The Government Digital Service (GDS) has this week launched the fourth round of procurement for the G-Cloud, claiming it has made it simpler for suppliers to sign up to the framework.
An OJEU contract notice for G-Cloud 4 has now been published and those interested in participating in the procurement process have until the 23rd September to submit tenders.
The G-Cloud team, which was recently integrated with GDS and has received a boost in resources, continues to spearhead Whitehall’s recent cloud first policy. The G-Cloud supports this by offering the public sector a wide variety of commodity cloud-based products, which are easily viewed and purchased via an online catalogue, Cloudstore.
A huge part of the government’s plans for the G-Cloud involve including more SMEs in doing business with the public sector, something which is reflected in the vast number of smaller businesses signed up to the previous frameworks.
In an effort to continue signing up more agile suppliers, GDS has attempted to make it even simpler to join G-Cloud 4. It has said that the latest framework and procurement process will include clearer instructions on how to apply and on how to carry forward services for suppliers already on G-Cloud ii or G-Cloud iii.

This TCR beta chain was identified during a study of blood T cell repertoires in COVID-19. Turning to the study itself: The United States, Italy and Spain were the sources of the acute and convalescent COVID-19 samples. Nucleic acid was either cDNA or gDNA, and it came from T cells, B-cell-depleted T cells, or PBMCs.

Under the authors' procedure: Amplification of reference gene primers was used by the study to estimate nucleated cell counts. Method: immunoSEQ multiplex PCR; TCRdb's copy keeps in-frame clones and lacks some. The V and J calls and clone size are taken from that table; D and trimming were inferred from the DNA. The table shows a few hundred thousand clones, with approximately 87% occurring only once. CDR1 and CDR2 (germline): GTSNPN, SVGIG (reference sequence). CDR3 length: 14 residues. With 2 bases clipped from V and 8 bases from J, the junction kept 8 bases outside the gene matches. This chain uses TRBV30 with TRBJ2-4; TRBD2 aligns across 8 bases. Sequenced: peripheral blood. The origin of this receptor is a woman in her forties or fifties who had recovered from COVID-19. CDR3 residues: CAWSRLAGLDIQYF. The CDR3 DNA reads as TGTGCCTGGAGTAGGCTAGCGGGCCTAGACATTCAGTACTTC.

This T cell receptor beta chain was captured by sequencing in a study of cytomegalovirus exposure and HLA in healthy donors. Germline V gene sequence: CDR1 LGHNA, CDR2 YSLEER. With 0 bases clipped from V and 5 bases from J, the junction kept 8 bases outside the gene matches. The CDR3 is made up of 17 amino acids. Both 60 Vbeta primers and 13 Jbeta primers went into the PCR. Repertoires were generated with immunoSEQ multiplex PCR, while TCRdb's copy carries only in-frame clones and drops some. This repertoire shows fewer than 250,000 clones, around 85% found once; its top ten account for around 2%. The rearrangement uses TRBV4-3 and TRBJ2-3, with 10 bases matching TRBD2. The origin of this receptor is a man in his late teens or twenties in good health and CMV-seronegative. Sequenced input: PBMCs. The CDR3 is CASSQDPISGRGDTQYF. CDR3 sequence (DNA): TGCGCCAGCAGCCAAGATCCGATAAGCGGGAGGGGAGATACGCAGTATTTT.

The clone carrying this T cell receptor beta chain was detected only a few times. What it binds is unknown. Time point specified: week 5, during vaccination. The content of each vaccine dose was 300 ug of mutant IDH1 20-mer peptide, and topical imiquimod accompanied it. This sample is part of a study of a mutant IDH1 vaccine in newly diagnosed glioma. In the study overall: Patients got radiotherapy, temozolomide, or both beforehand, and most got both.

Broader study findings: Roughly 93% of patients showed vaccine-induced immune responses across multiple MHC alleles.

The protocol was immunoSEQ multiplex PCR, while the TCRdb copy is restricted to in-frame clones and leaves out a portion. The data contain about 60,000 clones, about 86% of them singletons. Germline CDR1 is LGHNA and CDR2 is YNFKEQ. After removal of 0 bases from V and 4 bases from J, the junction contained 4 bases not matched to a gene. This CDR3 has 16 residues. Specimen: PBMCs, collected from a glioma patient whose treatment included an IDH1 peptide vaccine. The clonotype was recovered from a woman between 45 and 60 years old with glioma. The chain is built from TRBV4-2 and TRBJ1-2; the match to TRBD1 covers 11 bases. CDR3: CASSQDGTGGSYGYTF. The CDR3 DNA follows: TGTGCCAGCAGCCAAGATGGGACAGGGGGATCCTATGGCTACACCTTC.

For example, if suppliers use the GDS Service Submission Portal, there will now be mandatory uploads for documentation so that there is no possibility of suppliers failing compliance for non-submission of documents.
Suppliers only on the G-Cloud ii framework will have to apply to G-Cloud 4 to ensure continuity for their services, as the second framework will expire on 27th October this year. After this date, if suppliers have not applied for G-Cloud 4, they will no longer be a supplier.
Those on G-Cloud iii, which runs until May 2014, can carry forward all or some of their services on G-Cloud 4.
The government also recently launched its Digital Services Framework, which will work alongside the G-Cloud and allow Whitehall to purchase tools and services from suppliers to build heavily customised, innovative digital products. This has been introduced to support the government’s digital by default agenda, which aims to save £1.7 billion a year after 2015.